(Pages 14-15 from the April 2012 issue of eClean Magazine)
Download the pdf: Sodium Hydroxide vs. Potassium Hydroxide
By Linda Chambers, Brand & Sales Manager, Soap Warehouse, www.SoapWarehouse.biz
For the kitchen exhaust cleaning contractor, almost any cleaner you would want to use on the market today will be based on one or the other of these chemicals, or be a combination of the two.
You need to understand their differences, pros and cons, to be able to best choose a product to fit your needs.
Sodium Hydroxide (NaOH) and Potassium Hydroxide (KOH) are almost interchangeable. They are the most chemically similar of the hydroxides. They are both a white, strong alkaline, corrosive solid or powder. Sodium Hydroxide is more commonly known as lye or caustic soda where Potassium Hydroxide is known as potash.
Both are used to change fats into soap in a process called saponification. Even though their solubility in room temperature water is about the same, products made with potassium hydroxide exhibit a greater solubility, especially as you increase the temperature of the water. Like all strong bases, the reaction of both Potassium Hydroxide and Sodium Hydroxide with water is strongly exothermic; in other words, they generate heat and give off hydrogen. But the reaction with Sodium Hydroxide is slightly more exothermic, which can make up for other more positive factors that Potassium Hydroxide possesses.
The biggest difference between them is in cost because of certain factors, such as their production process by electrolysis, where potassium chloride costs more than sodium chloride (table salt). In ton quantities, potassium hydroxide is about three times more expensive than sodium hydroxide.¹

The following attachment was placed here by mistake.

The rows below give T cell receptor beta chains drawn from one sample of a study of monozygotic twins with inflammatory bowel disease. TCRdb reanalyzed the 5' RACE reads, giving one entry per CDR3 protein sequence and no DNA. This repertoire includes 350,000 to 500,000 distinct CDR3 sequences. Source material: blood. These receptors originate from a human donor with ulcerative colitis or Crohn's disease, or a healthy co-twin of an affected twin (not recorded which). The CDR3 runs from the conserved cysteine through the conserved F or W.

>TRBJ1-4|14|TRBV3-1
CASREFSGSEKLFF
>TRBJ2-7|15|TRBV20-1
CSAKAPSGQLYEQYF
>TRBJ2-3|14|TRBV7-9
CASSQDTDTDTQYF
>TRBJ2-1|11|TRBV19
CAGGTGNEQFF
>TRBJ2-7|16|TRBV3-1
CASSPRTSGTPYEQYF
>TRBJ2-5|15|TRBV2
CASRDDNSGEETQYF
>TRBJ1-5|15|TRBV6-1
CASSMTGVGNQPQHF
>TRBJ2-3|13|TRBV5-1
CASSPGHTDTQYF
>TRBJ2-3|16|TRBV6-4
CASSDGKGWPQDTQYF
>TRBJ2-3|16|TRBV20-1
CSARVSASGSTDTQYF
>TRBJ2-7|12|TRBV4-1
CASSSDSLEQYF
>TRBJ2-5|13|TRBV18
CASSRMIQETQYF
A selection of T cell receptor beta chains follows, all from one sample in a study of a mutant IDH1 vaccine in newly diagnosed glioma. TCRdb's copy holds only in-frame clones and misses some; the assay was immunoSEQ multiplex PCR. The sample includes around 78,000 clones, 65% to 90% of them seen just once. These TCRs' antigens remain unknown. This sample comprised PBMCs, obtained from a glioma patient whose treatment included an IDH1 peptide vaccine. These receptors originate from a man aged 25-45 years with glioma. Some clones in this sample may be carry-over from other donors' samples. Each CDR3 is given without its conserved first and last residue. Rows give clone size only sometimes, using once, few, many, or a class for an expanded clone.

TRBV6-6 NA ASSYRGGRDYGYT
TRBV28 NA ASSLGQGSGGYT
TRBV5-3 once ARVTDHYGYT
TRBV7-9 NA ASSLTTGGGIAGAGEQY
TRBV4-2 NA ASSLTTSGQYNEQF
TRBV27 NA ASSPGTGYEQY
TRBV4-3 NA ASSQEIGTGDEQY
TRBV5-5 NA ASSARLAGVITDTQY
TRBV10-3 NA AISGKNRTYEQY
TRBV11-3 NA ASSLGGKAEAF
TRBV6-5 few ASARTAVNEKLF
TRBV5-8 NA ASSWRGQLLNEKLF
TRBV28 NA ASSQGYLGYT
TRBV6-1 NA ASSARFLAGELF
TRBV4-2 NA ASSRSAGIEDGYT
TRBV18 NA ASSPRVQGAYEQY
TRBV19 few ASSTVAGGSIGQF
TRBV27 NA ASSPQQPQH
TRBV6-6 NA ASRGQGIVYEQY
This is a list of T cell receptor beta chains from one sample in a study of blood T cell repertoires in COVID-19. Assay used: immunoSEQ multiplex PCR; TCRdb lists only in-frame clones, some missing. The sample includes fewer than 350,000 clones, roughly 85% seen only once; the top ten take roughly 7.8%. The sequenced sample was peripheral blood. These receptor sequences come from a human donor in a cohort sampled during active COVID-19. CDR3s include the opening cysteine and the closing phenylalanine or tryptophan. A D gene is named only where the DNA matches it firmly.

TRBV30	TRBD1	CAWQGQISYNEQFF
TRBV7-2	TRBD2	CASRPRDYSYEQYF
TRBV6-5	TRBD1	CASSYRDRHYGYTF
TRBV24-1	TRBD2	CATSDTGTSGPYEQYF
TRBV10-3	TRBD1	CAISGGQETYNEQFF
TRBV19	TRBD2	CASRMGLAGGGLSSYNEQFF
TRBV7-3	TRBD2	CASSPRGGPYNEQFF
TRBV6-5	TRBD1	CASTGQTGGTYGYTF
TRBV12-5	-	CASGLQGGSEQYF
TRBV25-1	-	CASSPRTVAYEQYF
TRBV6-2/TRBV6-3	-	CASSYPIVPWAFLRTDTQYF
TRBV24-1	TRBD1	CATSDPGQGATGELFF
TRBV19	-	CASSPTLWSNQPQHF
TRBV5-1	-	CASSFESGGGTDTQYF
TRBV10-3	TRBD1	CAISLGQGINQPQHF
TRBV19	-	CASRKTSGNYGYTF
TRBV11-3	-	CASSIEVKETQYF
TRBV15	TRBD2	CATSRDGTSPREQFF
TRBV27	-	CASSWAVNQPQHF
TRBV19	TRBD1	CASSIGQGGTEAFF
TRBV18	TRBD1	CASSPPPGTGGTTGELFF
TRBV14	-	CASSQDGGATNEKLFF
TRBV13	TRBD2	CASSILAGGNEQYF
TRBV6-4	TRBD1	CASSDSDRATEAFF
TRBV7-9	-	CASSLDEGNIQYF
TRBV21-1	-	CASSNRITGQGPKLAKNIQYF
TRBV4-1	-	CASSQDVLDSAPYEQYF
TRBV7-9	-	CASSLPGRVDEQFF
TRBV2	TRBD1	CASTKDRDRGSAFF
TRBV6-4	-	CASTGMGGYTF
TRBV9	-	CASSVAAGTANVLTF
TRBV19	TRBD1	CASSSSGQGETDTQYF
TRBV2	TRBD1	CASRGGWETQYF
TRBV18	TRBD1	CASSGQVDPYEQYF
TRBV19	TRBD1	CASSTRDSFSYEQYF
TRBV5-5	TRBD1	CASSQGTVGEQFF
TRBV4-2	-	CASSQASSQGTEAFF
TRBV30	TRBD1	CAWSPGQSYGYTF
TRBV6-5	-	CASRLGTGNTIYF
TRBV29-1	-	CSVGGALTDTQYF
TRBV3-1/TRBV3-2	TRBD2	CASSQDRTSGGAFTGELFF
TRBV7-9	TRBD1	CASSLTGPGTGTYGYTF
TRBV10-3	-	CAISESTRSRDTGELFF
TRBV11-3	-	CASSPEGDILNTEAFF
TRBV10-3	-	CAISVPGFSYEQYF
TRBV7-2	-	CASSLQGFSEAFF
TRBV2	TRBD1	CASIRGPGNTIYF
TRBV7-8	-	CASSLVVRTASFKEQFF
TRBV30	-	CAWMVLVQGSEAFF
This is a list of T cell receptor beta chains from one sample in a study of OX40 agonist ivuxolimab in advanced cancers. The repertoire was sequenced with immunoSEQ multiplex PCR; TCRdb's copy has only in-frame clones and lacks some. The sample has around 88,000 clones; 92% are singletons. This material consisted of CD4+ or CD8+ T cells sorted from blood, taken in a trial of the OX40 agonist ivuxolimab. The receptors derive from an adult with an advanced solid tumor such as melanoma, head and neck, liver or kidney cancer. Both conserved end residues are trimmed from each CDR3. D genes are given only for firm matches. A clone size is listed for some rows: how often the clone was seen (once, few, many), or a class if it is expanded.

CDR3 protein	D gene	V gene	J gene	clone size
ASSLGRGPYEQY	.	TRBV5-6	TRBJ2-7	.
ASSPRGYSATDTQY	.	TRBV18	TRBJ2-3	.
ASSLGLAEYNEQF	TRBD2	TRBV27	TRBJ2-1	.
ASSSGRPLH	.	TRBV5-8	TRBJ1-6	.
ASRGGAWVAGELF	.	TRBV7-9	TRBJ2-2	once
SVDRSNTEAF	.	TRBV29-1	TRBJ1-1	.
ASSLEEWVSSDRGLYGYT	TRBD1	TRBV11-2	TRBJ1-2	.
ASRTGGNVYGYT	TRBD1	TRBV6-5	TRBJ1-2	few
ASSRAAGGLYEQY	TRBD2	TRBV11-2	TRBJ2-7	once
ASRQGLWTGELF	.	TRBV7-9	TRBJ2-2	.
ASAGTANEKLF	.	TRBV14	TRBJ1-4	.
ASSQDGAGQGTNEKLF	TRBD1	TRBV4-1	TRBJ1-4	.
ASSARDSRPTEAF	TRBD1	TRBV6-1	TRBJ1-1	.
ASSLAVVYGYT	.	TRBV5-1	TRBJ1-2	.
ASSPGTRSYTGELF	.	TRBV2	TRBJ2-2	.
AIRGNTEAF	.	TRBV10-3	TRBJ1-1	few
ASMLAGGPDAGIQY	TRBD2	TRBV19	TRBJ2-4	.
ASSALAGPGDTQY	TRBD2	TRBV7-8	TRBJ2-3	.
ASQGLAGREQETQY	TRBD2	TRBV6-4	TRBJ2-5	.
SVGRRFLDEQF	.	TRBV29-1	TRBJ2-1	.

At the molecular level, potassium hydroxide is also slightly smaller than sodium hydroxide; therefore, it can penetrate oil molecules faster than sodium hydroxide, thus breaking the oil’s hold on surfaces quicker. Since they are also more soluble, the oils can be rinsed away easier, especially when using hotter water or steam equipment.
If you need to clean a metal surface that is coated with a hard baked-on oil or grease, you would prefer to use a potassium hydroxide with a hot water rinse. A coating of thicker or softer oil or grease could be cleaned by using a sodium hydroxide for less of a cost with lower temperature water required because of the better exothermic reaction.
Using a product that contains both chemicals is like getting the best of both. You will be getting a lower priced product with a better exothermic reaction than with Potassium Hydroxide alone, but you will have a faster penetration and better rinsing product than if it just had Sodium Hydroxide.
Linda Chambers is Brand & Sales Manager at Soap Warehouse where she has worked since 2007. Linda enjoys writing articles for industry publications, blogs and social media. She also travels for the company exhibiting at trade shows and events. Visto the company’s website at www.SoapWarehouse.biz.